draft-ietf-bier-ipv6-requirements-02.txt   draft-ietf-bier-ipv6-requirements-03.txt 
Network Working Group M. McBride Network Working Group M. McBride
Internet-Draft Futurewei Internet-Draft Futurewei
Intended status: Standards Track J. Xie Intended status: Standards Track J. Xie
Expires: May 4, 2020 S. Dhanaraj Expires: May 5, 2020 S. Dhanaraj
Huawei Huawei
R. Asati R. Asati
Cisco Cisco
November 1, 2019 November 2, 2019
BIER IPv6 Requirements BIER IPv6 Requirements
draft-ietf-bier-ipv6-requirements-02 draft-ietf-bier-ipv6-requirements-03
Abstract Abstract
The BIER WG includes, in it's charter, work on developing mechanisms The BIER WG includes, in its charter, work on developing mechanisms
to transport BIER natively in IPv6. This document is intended to to transport BIER natively in IPv6. This document is intended to
help the WG with this effort by specifying requirements for help the WG with this effort by specifying requirements for
transporting packets, with Bit Index Explicit Replication (BIER) transporting packets, with Bit Index Explicit Replication (BIER)
headers, in an IPv6 environment. There will be a need to send IPv6 headers, in an IPv6 environment. There will be a need to send IPv6
payloads, to multiple IPv6 destinations, using BIER. There have been payloads, to multiple IPv6 destinations, using BIER. There have been
several proposed solutions in this area. But there hasn't been a several proposed solutions in this area. But there hasn't been a
document which describes the problem and lists the requirements. The document which describes the problem and lists the requirements. The
goal of this document is to describe the BIER IPv6 requirements, goal of this document is to describe the BIER IPv6 requirements,
summarize the proposed solutions, and guide the working group in summarize the proposed solutions, and guide the working group in
understanding the benefits, and drawbacks, of the various solutions understanding the benefits, and drawbacks, of the various solutions
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Internet-Drafts are working documents of the Internet Engineering Internet-Drafts are working documents of the Internet Engineering
Task Force (IETF). Note that other groups may also distribute Task Force (IETF). Note that other groups may also distribute
working documents as Internet-Drafts. The list of current Internet- working documents as Internet-Drafts. The list of current Internet-
Drafts is at https://datatracker.ietf.org/drafts/current/. Drafts is at https://datatracker.ietf.org/drafts/current/.
Internet-Drafts are draft documents valid for a maximum of six months Internet-Drafts are draft documents valid for a maximum of six months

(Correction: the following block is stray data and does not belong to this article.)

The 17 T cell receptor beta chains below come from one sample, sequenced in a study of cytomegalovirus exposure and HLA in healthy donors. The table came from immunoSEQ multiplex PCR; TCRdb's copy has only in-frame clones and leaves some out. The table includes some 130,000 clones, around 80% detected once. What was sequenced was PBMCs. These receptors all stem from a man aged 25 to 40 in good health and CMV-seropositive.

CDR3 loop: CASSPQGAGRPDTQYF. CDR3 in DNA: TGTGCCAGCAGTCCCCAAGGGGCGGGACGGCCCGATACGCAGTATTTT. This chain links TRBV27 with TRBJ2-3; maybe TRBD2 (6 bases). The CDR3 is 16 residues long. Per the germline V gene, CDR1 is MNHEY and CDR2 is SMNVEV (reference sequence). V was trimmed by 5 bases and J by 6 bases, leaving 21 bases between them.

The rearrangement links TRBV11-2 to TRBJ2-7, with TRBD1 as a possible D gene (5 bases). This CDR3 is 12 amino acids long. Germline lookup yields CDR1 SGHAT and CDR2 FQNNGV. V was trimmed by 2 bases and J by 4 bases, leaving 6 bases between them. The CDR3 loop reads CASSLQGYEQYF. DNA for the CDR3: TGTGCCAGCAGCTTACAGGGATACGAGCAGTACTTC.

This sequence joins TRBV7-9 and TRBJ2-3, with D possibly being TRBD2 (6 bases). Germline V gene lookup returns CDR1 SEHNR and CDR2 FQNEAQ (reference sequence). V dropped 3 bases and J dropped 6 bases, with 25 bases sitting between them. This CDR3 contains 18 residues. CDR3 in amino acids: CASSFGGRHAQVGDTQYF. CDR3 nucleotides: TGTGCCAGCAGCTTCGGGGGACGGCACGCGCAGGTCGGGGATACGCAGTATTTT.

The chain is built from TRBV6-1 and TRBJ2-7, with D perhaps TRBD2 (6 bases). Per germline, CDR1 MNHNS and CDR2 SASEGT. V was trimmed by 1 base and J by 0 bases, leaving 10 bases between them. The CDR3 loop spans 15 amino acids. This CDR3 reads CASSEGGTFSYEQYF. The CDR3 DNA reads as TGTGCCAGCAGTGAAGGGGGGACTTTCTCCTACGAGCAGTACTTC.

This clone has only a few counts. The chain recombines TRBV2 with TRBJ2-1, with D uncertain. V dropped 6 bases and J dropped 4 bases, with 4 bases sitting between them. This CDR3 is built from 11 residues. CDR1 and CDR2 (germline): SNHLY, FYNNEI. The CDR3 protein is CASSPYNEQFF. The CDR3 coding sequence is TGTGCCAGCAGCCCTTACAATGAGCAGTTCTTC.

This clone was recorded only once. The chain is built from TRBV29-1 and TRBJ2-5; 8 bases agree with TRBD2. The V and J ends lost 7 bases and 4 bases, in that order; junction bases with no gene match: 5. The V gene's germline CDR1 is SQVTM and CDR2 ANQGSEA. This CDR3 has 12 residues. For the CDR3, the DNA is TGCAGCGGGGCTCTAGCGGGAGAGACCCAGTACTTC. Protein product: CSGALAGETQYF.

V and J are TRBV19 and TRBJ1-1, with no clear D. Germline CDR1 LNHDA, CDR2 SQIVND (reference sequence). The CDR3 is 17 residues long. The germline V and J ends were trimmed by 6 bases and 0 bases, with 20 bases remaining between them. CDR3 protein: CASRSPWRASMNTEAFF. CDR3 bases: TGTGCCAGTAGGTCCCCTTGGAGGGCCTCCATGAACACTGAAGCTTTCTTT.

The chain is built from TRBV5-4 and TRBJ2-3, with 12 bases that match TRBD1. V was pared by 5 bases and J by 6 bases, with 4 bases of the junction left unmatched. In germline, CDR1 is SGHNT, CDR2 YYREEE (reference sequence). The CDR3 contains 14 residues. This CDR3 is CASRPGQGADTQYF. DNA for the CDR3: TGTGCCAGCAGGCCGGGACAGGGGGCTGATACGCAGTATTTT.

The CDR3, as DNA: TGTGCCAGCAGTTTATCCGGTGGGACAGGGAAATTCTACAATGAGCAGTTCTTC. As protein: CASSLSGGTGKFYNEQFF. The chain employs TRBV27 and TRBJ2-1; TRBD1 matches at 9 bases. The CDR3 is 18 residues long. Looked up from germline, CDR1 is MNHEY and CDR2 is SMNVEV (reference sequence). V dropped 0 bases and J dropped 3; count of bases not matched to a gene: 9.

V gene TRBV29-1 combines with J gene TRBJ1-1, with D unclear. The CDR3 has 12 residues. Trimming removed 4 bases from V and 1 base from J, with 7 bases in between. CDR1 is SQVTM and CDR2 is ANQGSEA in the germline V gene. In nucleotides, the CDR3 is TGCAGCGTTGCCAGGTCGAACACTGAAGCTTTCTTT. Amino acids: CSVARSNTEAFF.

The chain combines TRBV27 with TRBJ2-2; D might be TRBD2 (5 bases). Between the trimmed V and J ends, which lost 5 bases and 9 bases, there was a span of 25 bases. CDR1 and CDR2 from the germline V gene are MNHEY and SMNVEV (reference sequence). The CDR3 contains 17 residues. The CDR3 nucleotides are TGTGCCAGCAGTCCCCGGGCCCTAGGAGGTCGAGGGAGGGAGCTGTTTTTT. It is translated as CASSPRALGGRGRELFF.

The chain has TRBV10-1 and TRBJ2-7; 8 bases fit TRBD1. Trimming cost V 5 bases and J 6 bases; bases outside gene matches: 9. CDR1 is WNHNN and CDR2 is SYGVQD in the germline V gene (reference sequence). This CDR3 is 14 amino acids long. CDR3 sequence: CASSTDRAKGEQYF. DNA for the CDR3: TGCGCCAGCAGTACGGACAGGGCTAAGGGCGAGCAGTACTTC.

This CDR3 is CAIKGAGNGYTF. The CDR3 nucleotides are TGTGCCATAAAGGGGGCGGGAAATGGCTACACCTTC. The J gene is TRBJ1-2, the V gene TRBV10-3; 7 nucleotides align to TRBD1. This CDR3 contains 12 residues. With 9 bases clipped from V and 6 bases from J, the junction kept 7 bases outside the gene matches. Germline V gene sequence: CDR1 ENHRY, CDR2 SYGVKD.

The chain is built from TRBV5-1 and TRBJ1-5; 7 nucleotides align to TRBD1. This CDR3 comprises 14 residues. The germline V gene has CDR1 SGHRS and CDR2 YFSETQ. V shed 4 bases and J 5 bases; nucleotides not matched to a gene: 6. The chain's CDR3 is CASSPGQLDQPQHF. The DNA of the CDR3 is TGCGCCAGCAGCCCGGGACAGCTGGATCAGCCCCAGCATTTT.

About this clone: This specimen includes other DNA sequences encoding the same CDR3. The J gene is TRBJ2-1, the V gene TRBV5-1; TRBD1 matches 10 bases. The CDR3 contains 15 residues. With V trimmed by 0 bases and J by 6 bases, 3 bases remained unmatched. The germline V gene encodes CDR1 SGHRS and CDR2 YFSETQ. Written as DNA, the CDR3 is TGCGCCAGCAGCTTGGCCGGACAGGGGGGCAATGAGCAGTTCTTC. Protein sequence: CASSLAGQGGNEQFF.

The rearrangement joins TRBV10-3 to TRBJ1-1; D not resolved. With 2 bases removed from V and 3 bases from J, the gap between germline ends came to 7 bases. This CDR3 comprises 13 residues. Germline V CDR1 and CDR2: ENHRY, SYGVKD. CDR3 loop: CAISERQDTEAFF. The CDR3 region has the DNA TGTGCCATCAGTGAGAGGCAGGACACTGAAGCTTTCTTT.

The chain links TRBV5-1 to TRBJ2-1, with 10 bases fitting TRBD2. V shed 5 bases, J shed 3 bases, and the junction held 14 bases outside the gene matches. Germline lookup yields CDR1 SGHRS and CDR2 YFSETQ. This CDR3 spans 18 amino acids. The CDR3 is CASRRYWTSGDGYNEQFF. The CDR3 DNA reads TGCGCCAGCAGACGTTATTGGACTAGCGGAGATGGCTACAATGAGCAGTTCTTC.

and may be updated, replaced, or obsoleted by other documents at any and may be updated, replaced, or obsoleted by other documents at any
time. It is inappropriate to use Internet-Drafts as reference time. It is inappropriate to use Internet-Drafts as reference
material or to cite them other than as "work in progress." material or to cite them other than as "work in progress."
This Internet-Draft will expire on May 4, 2020. This Internet-Draft will expire on May 5, 2020.
Copyright Notice Copyright Notice
Copyright (c) 2019 IETF Trust and the persons identified as the Copyright (c) 2019 IETF Trust and the persons identified as the
document authors. All rights reserved. document authors. All rights reserved.
This document is subject to BCP 78 and the IETF Trust's Legal This document is subject to BCP 78 and the IETF Trust's Legal
Provisions Relating to IETF Documents Provisions Relating to IETF Documents
(https://trustee.ietf.org/license-info) in effect on the date of (https://trustee.ietf.org/license-info) in effect on the date of
publication of this document. Please review these documents publication of this document. Please review these documents
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1.1. Requirements Language . . . . . . . . . . . . . . . . . . 3 1.1. Requirements Language . . . . . . . . . . . . . . . . . . 3
1.2. Terminology . . . . . . . . . . . . . . . . . . . . . . . 3 1.2. Terminology . . . . . . . . . . . . . . . . . . . . . . . 3
2. Problem Statement . . . . . . . . . . . . . . . . . . . . . . 3 2. Problem Statement . . . . . . . . . . . . . . . . . . . . . . 3
3. BIER IPv6 Scenario's . . . . . . . . . . . . . . . . . . . . 4 3. BIER IPv6 Scenario's . . . . . . . . . . . . . . . . . . . . 4
3.1. BIERv6 for Access Network . . . . . . . . . . . . . . . . 4 3.1. BIERv6 for Access Network . . . . . . . . . . . . . . . . 4
3.2. BIERv6 for Data Center . . . . . . . . . . . . . . . . . 4 3.2. BIERv6 for Data Center . . . . . . . . . . . . . . . . . 4
3.3. BIERv6 for Core Networks . . . . . . . . . . . . . . . . 5 3.3. BIERv6 for Core Networks . . . . . . . . . . . . . . . . 5
3.4. Implications for BIER in SRv6 . . . . . . . . . . . . . . 5 3.4. Implications for BIER in SRv6 . . . . . . . . . . . . . . 5
4. Requirements . . . . . . . . . . . . . . . . . . . . . . . . 5 4. Requirements . . . . . . . . . . . . . . . . . . . . . . . . 5
4.1. L2 Agnostic . . . . . . . . . . . . . . . . . . . . . . . 5 4.1. L2 Agnostic . . . . . . . . . . . . . . . . . . . . . . . 5
4.2. Hop by hop SA modification . . . . . . . . . . . . . . . 5 4.2. Hop by hop SA or DA modification . . . . . . . . . . . . 5
4.3. L4 Inspection . . . . . . . . . . . . . . . . . . . . . . 6 4.3. L4 Inspection . . . . . . . . . . . . . . . . . . . . . . 6
4.4. Multicast address in SA field . . . . . . . . . . . . . . 6 4.4. Multicast address in SA field . . . . . . . . . . . . . . 7
4.5. Incorrect bits . . . . . . . . . . . . . . . . . . . . . 7 4.5. Incorrect bits . . . . . . . . . . . . . . . . . . . . . 7
4.6. SA filtering . . . . . . . . . . . . . . . . . . . . . . 7 4.6. SA filtering . . . . . . . . . . . . . . . . . . . . . . 7
4.7. BIER architecture support . . . . . . . . . . . . . . . . 7 4.7. BIER architecture support . . . . . . . . . . . . . . . . 7